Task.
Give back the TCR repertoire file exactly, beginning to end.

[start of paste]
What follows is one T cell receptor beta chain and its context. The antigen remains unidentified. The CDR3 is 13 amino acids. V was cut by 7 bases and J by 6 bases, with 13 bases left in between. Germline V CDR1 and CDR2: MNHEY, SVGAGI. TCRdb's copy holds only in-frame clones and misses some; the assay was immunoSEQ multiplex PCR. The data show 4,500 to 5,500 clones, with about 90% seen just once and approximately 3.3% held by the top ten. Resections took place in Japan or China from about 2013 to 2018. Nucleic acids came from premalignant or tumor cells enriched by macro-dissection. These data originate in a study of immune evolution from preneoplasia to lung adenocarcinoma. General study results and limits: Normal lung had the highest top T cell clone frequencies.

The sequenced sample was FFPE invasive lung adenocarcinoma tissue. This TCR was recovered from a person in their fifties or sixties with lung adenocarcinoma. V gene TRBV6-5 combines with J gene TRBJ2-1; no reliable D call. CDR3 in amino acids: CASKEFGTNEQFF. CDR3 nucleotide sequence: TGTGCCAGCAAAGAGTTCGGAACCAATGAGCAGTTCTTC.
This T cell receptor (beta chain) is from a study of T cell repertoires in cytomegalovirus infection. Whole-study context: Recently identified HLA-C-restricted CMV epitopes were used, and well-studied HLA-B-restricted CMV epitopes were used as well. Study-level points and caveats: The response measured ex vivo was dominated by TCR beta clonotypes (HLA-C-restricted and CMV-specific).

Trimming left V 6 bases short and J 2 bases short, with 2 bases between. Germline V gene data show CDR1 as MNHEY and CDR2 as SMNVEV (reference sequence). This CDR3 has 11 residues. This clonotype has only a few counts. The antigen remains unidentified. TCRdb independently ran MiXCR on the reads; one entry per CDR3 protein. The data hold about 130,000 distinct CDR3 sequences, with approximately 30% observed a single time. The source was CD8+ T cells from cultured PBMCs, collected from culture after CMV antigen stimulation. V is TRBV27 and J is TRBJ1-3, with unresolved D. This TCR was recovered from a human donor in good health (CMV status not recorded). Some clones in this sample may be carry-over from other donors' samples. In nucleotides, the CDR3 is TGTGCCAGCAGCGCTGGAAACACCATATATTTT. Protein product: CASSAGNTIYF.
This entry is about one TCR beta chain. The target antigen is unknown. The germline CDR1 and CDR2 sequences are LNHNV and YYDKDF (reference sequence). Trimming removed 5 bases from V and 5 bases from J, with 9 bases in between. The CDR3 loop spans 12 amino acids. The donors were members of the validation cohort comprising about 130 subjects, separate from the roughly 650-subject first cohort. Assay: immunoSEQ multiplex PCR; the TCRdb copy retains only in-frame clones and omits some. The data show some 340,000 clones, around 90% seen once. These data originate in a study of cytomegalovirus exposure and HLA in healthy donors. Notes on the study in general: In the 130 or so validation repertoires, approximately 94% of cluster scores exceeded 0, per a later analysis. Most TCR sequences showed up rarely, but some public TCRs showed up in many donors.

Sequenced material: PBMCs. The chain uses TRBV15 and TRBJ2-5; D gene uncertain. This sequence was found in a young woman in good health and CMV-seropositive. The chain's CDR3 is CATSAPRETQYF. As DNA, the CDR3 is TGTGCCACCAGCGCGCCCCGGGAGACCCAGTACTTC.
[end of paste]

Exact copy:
What follows is one T cell receptor beta chain and its context. The antigen remains unidentified. The CDR3 is 13 amino acids. V was cut by 7 bases and J by 6 bases, with 13 bases left in between. Germline V CDR1 and CDR2: MNHEY, SVGAGI. TCRdb's copy holds only in-frame clones and misses some; the assay was immunoSEQ multiplex PCR. The data show 4,500 to 5,500 clones, with about 90% seen just once and approximately 3.3% held by the top ten. Resections took place in Japan or China from about 2013 to 2018. Nucleic acids came from premalignant or tumor cells enriched by macro-dissection. These data originate in a study of immune evolution from preneoplasia to lung adenocarcinoma. General study results and limits: Normal lung had the highest top T cell clone frequencies.

The sequenced sample was FFPE invasive lung adenocarcinoma tissue. This TCR was recovered from a person in their fifties or sixties with lung adenocarcinoma. V gene TRBV6-5 combines with J gene TRBJ2-1; no reliable D call. CDR3 in amino acids: CASKEFGTNEQFF. CDR3 nucleotide sequence: TGTGCCAGCAAAGAGTTCGGAACCAATGAGCAGTTCTTC.
This T cell receptor (beta chain) is from a study of T cell repertoires in cytomegalovirus infection. Whole-study context: Recently identified HLA-C-restricted CMV epitopes were used, and well-studied HLA-B-restricted CMV epitopes were used as well. Study-level points and caveats: The response measured ex vivo was dominated by TCR beta clonotypes (HLA-C-restricted and CMV-specific).

Trimming left V 6 bases short and J 2 bases short, with 2 bases between. Germline V gene data show CDR1 as MNHEY and CDR2 as SMNVEV (reference sequence). This CDR3 has 11 residues. This clonotype has only a few counts. The antigen remains unidentified. TCRdb independently ran MiXCR on the reads; one entry per CDR3 protein. The data hold about 130,000 distinct CDR3 sequences, with approximately 30% observed a single time. The source was CD8+ T cells from cultured PBMCs, collected from culture after CMV antigen stimulation. V is TRBV27 and J is TRBJ1-3, with unresolved D. This TCR was recovered from a human donor in good health (CMV status not recorded). Some clones in this sample may be carry-over from other donors' samples. In nucleotides, the CDR3 is TGTGCCAGCAGCGCTGGAAACACCATATATTTT. Protein product: CASSAGNTIYF.
This entry is about one TCR beta chain. The target antigen is unknown. The germline CDR1 and CDR2 sequences are LNHNV and YYDKDF (reference sequence). Trimming removed 5 bases from V and 5 bases from J, with 9 bases in between. The CDR3 loop spans 12 amino acids. The donors were members of the validation cohort comprising about 130 subjects, separate from the roughly 650-subject first cohort. Assay: immunoSEQ multiplex PCR; the TCRdb copy retains only in-frame clones and omits some. The data show some 340,000 clones, around 90% seen once. These data originate in a study of cytomegalovirus exposure and HLA in healthy donors. Notes on the study in general: In the 130 or so validation repertoires, approximately 94% of cluster scores exceeded 0, per a later analysis. Most TCR sequences showed up rarely, but some public TCRs showed up in many donors.

Sequenced material: PBMCs. The chain uses TRBV15 and TRBJ2-5; D gene uncertain. This sequence was found in a young woman in good health and CMV-seropositive. The chain's CDR3 is CATSAPRETQYF. As DNA, the CDR3 is TGTGCCACCAGCGCGCCCCGGGAGACCCAGTACTTC.